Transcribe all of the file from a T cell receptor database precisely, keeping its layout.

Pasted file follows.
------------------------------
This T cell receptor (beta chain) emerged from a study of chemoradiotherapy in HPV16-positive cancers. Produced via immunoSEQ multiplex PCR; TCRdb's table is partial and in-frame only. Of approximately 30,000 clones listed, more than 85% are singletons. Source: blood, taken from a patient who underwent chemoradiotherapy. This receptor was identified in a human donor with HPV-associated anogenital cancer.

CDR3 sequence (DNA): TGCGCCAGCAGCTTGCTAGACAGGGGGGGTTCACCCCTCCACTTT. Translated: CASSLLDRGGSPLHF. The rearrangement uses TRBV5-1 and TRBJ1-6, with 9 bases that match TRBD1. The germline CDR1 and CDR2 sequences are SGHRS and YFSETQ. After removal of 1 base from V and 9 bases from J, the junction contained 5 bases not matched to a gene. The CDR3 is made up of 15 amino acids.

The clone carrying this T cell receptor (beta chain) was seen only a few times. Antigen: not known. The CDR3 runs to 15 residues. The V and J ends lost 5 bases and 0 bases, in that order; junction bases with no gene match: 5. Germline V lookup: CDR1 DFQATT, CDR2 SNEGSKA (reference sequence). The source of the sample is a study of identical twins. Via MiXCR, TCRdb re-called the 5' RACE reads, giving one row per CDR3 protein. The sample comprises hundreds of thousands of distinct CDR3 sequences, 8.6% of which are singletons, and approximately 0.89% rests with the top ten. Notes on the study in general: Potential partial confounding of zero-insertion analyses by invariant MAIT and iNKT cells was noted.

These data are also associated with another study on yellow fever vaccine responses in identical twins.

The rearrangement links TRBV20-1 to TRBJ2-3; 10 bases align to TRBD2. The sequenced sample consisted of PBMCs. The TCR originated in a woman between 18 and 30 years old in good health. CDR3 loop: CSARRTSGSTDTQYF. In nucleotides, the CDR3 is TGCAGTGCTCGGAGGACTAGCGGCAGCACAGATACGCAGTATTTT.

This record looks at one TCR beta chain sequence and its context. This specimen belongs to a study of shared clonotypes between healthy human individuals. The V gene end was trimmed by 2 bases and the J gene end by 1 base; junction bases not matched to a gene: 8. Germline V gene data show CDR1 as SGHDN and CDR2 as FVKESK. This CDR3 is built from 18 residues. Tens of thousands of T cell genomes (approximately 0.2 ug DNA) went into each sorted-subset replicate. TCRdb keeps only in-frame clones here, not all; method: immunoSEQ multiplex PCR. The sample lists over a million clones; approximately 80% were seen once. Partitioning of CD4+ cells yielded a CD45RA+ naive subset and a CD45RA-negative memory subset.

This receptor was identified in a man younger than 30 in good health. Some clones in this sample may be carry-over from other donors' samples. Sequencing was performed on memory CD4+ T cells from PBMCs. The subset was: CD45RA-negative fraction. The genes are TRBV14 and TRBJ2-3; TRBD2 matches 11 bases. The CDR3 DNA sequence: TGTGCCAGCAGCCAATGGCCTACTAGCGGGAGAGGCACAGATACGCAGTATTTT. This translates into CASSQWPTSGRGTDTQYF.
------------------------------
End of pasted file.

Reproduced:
This T cell receptor (beta chain) emerged from a study of chemoradiotherapy in HPV16-positive cancers. Produced via immunoSEQ multiplex PCR; TCRdb's table is partial and in-frame only. Of approximately 30,000 clones listed, more than 85% are singletons. Source: blood, taken from a patient who underwent chemoradiotherapy. This receptor was identified in a human donor with HPV-associated anogenital cancer.

CDR3 sequence (DNA): TGCGCCAGCAGCTTGCTAGACAGGGGGGGTTCACCCCTCCACTTT. Translated: CASSLLDRGGSPLHF. The rearrangement uses TRBV5-1 and TRBJ1-6, with 9 bases that match TRBD1. The germline CDR1 and CDR2 sequences are SGHRS and YFSETQ. After removal of 1 base from V and 9 bases from J, the junction contained 5 bases not matched to a gene. The CDR3 is made up of 15 amino acids.

The clone carrying this T cell receptor (beta chain) was seen only a few times. Antigen: not known. The CDR3 runs to 15 residues. The V and J ends lost 5 bases and 0 bases, in that order; junction bases with no gene match: 5. Germline V lookup: CDR1 DFQATT, CDR2 SNEGSKA (reference sequence). The source of the sample is a study of identical twins. Via MiXCR, TCRdb re-called the 5' RACE reads, giving one row per CDR3 protein. The sample comprises hundreds of thousands of distinct CDR3 sequences, 8.6% of which are singletons, and approximately 0.89% rests with the top ten. Notes on the study in general: Potential partial confounding of zero-insertion analyses by invariant MAIT and iNKT cells was noted.

These data are also associated with another study on yellow fever vaccine responses in identical twins.

The rearrangement links TRBV20-1 to TRBJ2-3; 10 bases align to TRBD2. The sequenced sample consisted of PBMCs. The TCR originated in a woman between 18 and 30 years old in good health. CDR3 loop: CSARRTSGSTDTQYF. In nucleotides, the CDR3 is TGCAGTGCTCGGAGGACTAGCGGCAGCACAGATACGCAGTATTTT.

This record looks at one TCR beta chain sequence and its context. This specimen belongs to a study of shared clonotypes between healthy human individuals. The V gene end was trimmed by 2 bases and the J gene end by 1 base; junction bases not matched to a gene: 8. Germline V gene data show CDR1 as SGHDN and CDR2 as FVKESK. This CDR3 is built from 18 residues. Tens of thousands of T cell genomes (approximately 0.2 ug DNA) went into each sorted-subset replicate. TCRdb keeps only in-frame clones here, not all; method: immunoSEQ multiplex PCR. The sample lists over a million clones; approximately 80% were seen once. Partitioning of CD4+ cells yielded a CD45RA+ naive subset and a CD45RA-negative memory subset.

This receptor was identified in a man younger than 30 in good health. Some clones in this sample may be carry-over from other donors' samples. Sequencing was performed on memory CD4+ T cells from PBMCs. The subset was: CD45RA-negative fraction. The genes are TRBV14 and TRBJ2-3; TRBD2 matches 11 bases. The CDR3 DNA sequence: TGTGCCAGCAGCCAATGGCCTACTAGCGGGAGAGGCACAGATACGCAGTATTTT. This translates into CASSQWPTSGRGTDTQYF.